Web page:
Compared to myomas that occur in the uterine corpus, cervical myomas are closer to other organs such as the bladder, ureter, and rectum, and the approach needs to be modified, as the organs that have to be considered differ depending on the location of the myoma. Surgical difficulties associated with these cases are, poor access to the operative field, difficulty in suturing the repairs, increased blood loss, and distortion of the anatomy of the vital neighboring structures in the pelvic cavity.

An additional difficulty may be the introduction of conventional manipulators during total Laparoscopic Hysterectomy, where a myoma screw with additional port may be utilized, to manipulate the uterus.

A reasonable option is to perform myomectomy and correct the distortion of the anatomy before proceeding to the hysterectomy, in selected cases.

When performing hysterectomy with myoma in situ, approach the broad ligament on the side with less distortion first and try to tackle the uterine simultaneously on that side. After release of the uterosacrals on the less affected side, normally, reasonable mobility of the uterus is gained so as to be at a safe distance from the vital pelvic organs on the contralateral side (where myoma is projecting) when performing the dissection and coagulation.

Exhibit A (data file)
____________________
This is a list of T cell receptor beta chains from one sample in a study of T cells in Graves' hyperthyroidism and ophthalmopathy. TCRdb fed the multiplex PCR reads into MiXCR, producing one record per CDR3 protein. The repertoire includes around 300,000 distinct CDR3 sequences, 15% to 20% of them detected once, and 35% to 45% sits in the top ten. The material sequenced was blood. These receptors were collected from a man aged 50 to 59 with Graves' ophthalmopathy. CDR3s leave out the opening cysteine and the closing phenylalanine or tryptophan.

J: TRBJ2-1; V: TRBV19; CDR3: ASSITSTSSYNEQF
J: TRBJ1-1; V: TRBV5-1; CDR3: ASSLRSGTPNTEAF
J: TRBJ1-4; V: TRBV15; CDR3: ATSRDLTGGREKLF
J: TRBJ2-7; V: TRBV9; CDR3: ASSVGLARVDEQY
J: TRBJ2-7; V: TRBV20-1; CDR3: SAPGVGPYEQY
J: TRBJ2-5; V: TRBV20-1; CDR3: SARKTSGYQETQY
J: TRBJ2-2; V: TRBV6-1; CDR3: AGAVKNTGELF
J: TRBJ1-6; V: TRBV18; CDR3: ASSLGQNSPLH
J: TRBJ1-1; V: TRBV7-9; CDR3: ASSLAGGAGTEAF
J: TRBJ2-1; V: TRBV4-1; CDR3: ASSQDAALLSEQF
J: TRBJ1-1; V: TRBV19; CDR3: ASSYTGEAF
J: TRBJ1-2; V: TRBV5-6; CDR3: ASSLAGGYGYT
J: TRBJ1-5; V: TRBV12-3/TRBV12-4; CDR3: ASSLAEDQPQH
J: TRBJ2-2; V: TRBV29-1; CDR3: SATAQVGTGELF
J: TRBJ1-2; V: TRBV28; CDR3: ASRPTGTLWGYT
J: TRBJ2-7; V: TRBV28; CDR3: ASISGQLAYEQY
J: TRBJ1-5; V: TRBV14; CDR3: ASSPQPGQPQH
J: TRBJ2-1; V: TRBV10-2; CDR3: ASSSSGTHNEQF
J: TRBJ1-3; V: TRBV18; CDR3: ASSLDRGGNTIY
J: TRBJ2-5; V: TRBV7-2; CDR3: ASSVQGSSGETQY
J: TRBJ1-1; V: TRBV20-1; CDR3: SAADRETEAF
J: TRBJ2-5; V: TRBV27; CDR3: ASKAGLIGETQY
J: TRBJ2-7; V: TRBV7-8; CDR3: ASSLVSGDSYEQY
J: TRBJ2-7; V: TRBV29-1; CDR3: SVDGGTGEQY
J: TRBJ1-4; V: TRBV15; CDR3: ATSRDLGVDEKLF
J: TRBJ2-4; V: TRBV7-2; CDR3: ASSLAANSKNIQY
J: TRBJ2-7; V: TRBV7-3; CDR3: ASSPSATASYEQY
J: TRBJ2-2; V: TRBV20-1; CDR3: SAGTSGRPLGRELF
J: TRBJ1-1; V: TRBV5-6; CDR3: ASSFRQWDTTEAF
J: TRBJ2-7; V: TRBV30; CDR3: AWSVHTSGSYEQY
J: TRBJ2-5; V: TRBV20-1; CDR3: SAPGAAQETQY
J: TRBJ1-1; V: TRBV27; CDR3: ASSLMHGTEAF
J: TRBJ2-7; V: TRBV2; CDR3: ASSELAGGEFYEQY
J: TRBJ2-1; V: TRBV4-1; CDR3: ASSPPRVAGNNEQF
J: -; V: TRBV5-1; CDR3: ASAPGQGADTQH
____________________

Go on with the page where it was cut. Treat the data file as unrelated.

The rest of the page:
Prior identification of the ureters with either retroperitoneal dissection or pre-procedure cystoscopic ureteric stenting may be of help in selected cases of very large cervical myomas with lateral projection. In cases of anterior myomas, prior bladder dissection helps in reaching the uterines. Thus, after considering the location of the myoma, cervical myomectomy or hysterectomy can be performed safely by developing a uniform strategy that uses a fixed operative procedure, if sufficient attention is paid to the following points.

Watch Video

  • Reducing the size of the myoma with preoperative GnRH
  • Determining the positional relationship between the myoma and the surrounding organs
  • Optional blocking of the uterine artery blood flow temporarily
  • Suppressing bleeding during myomectomy with the use of vasopressin
  • Minimizing the risk of damaging the surrounding organs by properly positioning the incision in the myometrium
  • Suturing the bottom of the wound after grasping with the forceps, to avoid making a dead space
  • Prior myomectomy before attempting definitive steps for hysterectomy


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